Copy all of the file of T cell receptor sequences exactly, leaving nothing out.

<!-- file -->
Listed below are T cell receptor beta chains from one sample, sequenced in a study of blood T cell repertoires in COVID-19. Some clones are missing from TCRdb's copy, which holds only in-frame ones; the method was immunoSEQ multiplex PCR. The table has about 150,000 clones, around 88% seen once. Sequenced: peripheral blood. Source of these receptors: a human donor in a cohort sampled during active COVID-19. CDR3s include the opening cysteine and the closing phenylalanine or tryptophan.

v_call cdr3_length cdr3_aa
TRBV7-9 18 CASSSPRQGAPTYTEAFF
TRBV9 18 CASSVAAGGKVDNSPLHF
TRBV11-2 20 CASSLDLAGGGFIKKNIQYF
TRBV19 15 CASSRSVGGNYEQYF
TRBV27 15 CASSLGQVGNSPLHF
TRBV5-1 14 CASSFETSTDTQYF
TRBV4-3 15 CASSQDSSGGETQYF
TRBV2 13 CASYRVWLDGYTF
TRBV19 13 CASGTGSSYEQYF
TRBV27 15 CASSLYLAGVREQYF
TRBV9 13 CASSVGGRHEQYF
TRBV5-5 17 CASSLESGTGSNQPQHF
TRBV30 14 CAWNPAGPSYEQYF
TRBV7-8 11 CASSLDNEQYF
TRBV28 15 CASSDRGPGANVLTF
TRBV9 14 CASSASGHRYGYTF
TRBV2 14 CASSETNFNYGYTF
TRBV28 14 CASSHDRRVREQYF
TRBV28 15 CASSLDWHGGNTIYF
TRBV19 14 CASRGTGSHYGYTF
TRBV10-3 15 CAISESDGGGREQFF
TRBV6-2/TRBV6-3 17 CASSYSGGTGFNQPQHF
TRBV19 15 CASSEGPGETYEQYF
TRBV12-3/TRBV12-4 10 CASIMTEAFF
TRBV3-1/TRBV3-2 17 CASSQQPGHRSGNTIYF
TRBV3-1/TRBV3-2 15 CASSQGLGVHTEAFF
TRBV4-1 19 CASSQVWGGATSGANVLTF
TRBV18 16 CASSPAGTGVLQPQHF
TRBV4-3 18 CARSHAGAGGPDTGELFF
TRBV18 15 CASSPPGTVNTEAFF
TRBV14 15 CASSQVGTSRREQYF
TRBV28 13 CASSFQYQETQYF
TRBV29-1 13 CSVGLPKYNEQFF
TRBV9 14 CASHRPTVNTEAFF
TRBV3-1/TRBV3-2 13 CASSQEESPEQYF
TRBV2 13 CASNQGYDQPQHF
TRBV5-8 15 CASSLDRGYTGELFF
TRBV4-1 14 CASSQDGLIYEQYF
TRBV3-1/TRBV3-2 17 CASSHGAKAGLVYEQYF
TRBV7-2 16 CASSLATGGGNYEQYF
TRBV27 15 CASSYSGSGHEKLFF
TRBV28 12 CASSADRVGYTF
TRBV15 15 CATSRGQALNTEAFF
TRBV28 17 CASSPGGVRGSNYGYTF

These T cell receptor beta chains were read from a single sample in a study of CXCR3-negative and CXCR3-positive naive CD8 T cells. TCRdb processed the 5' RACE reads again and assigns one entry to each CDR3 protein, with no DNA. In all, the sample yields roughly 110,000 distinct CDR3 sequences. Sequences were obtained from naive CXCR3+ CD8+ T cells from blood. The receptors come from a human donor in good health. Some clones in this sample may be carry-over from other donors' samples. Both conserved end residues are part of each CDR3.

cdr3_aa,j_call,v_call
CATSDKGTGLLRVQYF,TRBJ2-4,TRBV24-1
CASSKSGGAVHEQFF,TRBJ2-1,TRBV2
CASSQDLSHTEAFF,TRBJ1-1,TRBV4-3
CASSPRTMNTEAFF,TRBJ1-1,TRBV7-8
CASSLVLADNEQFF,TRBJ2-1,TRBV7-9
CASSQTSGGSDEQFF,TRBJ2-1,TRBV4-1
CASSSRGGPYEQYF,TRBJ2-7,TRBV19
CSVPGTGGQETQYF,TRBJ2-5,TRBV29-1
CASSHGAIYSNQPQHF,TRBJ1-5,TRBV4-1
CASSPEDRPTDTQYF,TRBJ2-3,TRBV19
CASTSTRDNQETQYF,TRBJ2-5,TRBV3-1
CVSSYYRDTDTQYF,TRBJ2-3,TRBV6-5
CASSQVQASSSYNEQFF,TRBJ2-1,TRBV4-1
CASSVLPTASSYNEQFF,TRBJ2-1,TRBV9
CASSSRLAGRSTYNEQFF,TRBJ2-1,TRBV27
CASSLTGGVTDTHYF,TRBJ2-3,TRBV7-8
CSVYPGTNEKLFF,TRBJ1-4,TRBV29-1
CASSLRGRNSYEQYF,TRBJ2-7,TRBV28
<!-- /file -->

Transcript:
Listed below are T cell receptor beta chains from one sample, sequenced in a study of blood T cell repertoires in COVID-19. Some clones are missing from TCRdb's copy, which holds only in-frame ones; the method was immunoSEQ multiplex PCR. The table has about 150,000 clones, around 88% seen once. Sequenced: peripheral blood. Source of these receptors: a human donor in a cohort sampled during active COVID-19. CDR3s include the opening cysteine and the closing phenylalanine or tryptophan.

v_call cdr3_length cdr3_aa
TRBV7-9 18 CASSSPRQGAPTYTEAFF
TRBV9 18 CASSVAAGGKVDNSPLHF
TRBV11-2 20 CASSLDLAGGGFIKKNIQYF
TRBV19 15 CASSRSVGGNYEQYF
TRBV27 15 CASSLGQVGNSPLHF
TRBV5-1 14 CASSFETSTDTQYF
TRBV4-3 15 CASSQDSSGGETQYF
TRBV2 13 CASYRVWLDGYTF
TRBV19 13 CASGTGSSYEQYF
TRBV27 15 CASSLYLAGVREQYF
TRBV9 13 CASSVGGRHEQYF
TRBV5-5 17 CASSLESGTGSNQPQHF
TRBV30 14 CAWNPAGPSYEQYF
TRBV7-8 11 CASSLDNEQYF
TRBV28 15 CASSDRGPGANVLTF
TRBV9 14 CASSASGHRYGYTF
TRBV2 14 CASSETNFNYGYTF
TRBV28 14 CASSHDRRVREQYF
TRBV28 15 CASSLDWHGGNTIYF
TRBV19 14 CASRGTGSHYGYTF
TRBV10-3 15 CAISESDGGGREQFF
TRBV6-2/TRBV6-3 17 CASSYSGGTGFNQPQHF
TRBV19 15 CASSEGPGETYEQYF
TRBV12-3/TRBV12-4 10 CASIMTEAFF
TRBV3-1/TRBV3-2 17 CASSQQPGHRSGNTIYF
TRBV3-1/TRBV3-2 15 CASSQGLGVHTEAFF
TRBV4-1 19 CASSQVWGGATSGANVLTF
TRBV18 16 CASSPAGTGVLQPQHF
TRBV4-3 18 CARSHAGAGGPDTGELFF
TRBV18 15 CASSPPGTVNTEAFF
TRBV14 15 CASSQVGTSRREQYF
TRBV28 13 CASSFQYQETQYF
TRBV29-1 13 CSVGLPKYNEQFF
TRBV9 14 CASHRPTVNTEAFF
TRBV3-1/TRBV3-2 13 CASSQEESPEQYF
TRBV2 13 CASNQGYDQPQHF
TRBV5-8 15 CASSLDRGYTGELFF
TRBV4-1 14 CASSQDGLIYEQYF
TRBV3-1/TRBV3-2 17 CASSHGAKAGLVYEQYF
TRBV7-2 16 CASSLATGGGNYEQYF
TRBV27 15 CASSYSGSGHEKLFF
TRBV28 12 CASSADRVGYTF
TRBV15 15 CATSRGQALNTEAFF
TRBV28 17 CASSPGGVRGSNYGYTF

These T cell receptor beta chains were read from a single sample in a study of CXCR3-negative and CXCR3-positive naive CD8 T cells. TCRdb processed the 5' RACE reads again and assigns one entry to each CDR3 protein, with no DNA. In all, the sample yields roughly 110,000 distinct CDR3 sequences. Sequences were obtained from naive CXCR3+ CD8+ T cells from blood. The receptors come from a human donor in good health. Some clones in this sample may be carry-over from other donors' samples. Both conserved end residues are part of each CDR3.

cdr3_aa,j_call,v_call
CATSDKGTGLLRVQYF,TRBJ2-4,TRBV24-1
CASSKSGGAVHEQFF,TRBJ2-1,TRBV2
CASSQDLSHTEAFF,TRBJ1-1,TRBV4-3
CASSPRTMNTEAFF,TRBJ1-1,TRBV7-8
CASSLVLADNEQFF,TRBJ2-1,TRBV7-9
CASSQTSGGSDEQFF,TRBJ2-1,TRBV4-1
CASSSRGGPYEQYF,TRBJ2-7,TRBV19
CSVPGTGGQETQYF,TRBJ2-5,TRBV29-1
CASSHGAIYSNQPQHF,TRBJ1-5,TRBV4-1
CASSPEDRPTDTQYF,TRBJ2-3,TRBV19
CASTSTRDNQETQYF,TRBJ2-5,TRBV3-1
CVSSYYRDTDTQYF,TRBJ2-3,TRBV6-5
CASSQVQASSSYNEQFF,TRBJ2-1,TRBV4-1
CASSVLPTASSYNEQFF,TRBJ2-1,TRBV9
CASSSRLAGRSTYNEQFF,TRBJ2-1,TRBV27
CASSLTGGVTDTHYF,TRBJ2-3,TRBV7-8
CSVYPGTNEKLFF,TRBJ1-4,TRBV29-1
CASSLRGRNSYEQYF,TRBJ2-7,TRBV28